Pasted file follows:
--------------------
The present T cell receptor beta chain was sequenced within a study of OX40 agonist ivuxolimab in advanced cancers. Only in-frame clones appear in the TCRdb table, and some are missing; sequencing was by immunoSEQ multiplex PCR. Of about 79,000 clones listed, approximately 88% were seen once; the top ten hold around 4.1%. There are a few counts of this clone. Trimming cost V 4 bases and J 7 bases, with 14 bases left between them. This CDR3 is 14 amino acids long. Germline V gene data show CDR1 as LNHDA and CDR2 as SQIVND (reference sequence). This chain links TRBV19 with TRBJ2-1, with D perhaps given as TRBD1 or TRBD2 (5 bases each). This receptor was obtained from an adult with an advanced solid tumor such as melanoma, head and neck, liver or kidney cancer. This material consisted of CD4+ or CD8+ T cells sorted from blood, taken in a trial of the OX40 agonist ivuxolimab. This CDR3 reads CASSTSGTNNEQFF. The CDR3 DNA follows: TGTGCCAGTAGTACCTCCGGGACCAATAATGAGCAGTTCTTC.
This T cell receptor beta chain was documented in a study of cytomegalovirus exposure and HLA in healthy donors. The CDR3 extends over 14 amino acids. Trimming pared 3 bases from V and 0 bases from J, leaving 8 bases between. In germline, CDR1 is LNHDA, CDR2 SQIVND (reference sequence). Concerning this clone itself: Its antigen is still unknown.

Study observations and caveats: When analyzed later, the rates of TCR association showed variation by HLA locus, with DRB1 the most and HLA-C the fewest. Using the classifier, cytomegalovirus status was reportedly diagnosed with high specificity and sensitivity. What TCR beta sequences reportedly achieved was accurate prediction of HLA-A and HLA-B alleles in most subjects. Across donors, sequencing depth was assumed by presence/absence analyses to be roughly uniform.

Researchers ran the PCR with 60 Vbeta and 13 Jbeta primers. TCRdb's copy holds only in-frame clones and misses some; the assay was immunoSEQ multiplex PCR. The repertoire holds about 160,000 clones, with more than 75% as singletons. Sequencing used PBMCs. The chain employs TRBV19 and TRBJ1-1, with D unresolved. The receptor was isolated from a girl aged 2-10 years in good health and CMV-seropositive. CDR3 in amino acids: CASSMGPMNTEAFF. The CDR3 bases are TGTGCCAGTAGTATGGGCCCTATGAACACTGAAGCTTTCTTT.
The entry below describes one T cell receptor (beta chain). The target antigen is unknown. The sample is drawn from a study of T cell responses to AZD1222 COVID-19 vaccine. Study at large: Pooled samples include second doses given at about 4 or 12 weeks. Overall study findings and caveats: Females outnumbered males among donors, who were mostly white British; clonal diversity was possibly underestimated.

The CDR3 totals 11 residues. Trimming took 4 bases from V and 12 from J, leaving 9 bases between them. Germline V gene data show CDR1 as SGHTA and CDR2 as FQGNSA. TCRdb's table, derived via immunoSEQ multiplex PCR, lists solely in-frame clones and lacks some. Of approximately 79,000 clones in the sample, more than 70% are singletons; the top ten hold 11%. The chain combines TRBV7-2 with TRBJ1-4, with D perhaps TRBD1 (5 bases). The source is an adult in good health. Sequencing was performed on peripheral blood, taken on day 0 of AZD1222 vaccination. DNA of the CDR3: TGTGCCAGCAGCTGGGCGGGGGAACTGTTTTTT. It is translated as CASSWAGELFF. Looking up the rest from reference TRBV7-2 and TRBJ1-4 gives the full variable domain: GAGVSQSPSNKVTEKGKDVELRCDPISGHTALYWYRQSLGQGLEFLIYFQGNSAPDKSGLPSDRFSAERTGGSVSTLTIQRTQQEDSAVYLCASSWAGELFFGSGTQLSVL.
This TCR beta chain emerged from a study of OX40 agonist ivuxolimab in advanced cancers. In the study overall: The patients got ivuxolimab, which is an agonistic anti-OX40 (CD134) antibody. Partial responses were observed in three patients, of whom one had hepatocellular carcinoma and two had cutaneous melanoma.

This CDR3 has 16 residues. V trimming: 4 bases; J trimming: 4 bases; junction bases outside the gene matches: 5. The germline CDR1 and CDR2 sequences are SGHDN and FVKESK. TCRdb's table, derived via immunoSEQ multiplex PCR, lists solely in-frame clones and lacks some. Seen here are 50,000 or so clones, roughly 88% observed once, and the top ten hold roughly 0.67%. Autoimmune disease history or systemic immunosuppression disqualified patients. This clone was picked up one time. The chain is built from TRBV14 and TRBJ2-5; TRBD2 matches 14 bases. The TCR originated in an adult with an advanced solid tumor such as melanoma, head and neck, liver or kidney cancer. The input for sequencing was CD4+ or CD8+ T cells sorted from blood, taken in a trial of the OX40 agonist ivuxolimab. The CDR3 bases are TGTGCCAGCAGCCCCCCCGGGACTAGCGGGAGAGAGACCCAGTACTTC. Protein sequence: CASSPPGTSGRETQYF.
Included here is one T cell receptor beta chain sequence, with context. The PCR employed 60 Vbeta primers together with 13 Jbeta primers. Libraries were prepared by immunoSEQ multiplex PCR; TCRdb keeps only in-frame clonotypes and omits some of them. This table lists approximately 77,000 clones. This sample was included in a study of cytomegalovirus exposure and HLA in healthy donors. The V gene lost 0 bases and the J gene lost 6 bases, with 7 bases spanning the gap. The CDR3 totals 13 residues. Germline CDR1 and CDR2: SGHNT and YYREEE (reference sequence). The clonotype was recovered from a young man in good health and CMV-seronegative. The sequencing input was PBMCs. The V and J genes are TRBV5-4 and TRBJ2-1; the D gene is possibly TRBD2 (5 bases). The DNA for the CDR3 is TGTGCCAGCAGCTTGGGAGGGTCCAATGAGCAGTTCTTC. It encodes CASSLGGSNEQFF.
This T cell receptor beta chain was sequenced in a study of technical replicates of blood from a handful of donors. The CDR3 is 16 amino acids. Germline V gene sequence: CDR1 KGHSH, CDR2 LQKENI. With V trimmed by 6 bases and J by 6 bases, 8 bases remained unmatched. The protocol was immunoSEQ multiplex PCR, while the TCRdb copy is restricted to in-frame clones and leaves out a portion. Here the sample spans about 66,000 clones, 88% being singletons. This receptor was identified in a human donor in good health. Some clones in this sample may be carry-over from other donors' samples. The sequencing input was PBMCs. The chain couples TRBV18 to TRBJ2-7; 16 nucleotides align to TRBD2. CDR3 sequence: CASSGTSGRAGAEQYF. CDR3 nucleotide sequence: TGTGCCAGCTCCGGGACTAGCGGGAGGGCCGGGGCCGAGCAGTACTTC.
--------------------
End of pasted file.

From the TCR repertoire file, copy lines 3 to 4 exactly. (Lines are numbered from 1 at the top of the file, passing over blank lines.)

Study observations and caveats: When analyzed later, the rates of TCR association showed variation by HLA locus, with DRB1 the most and HLA-C the fewest. Using the classifier, cytomegalovirus status was reportedly diagnosed with high specificity and sensitivity. What TCR beta sequences reportedly achieved was accurate prediction of HLA-A and HLA-B alleles in most subjects. Across donors, sequencing depth was assumed by presence/absence analyses to be roughly uniform.

Researchers ran the PCR with 60 Vbeta and 13 Jbeta primers. TCRdb's copy holds only in-frame clones and misses some; the assay was immunoSEQ multiplex PCR. The repertoire holds about 160,000 clones, with more than 75% as singletons. Sequencing used PBMCs. The chain employs TRBV19 and TRBJ1-1, with D unresolved. The receptor was isolated from a girl aged 2-10 years in good health and CMV-seropositive. CDR3 in amino acids: CASSMGPMNTEAFF. The CDR3 bases are TGTGCCAGTAGTATGGGCCCTATGAACACTGAAGCTTTCTTT.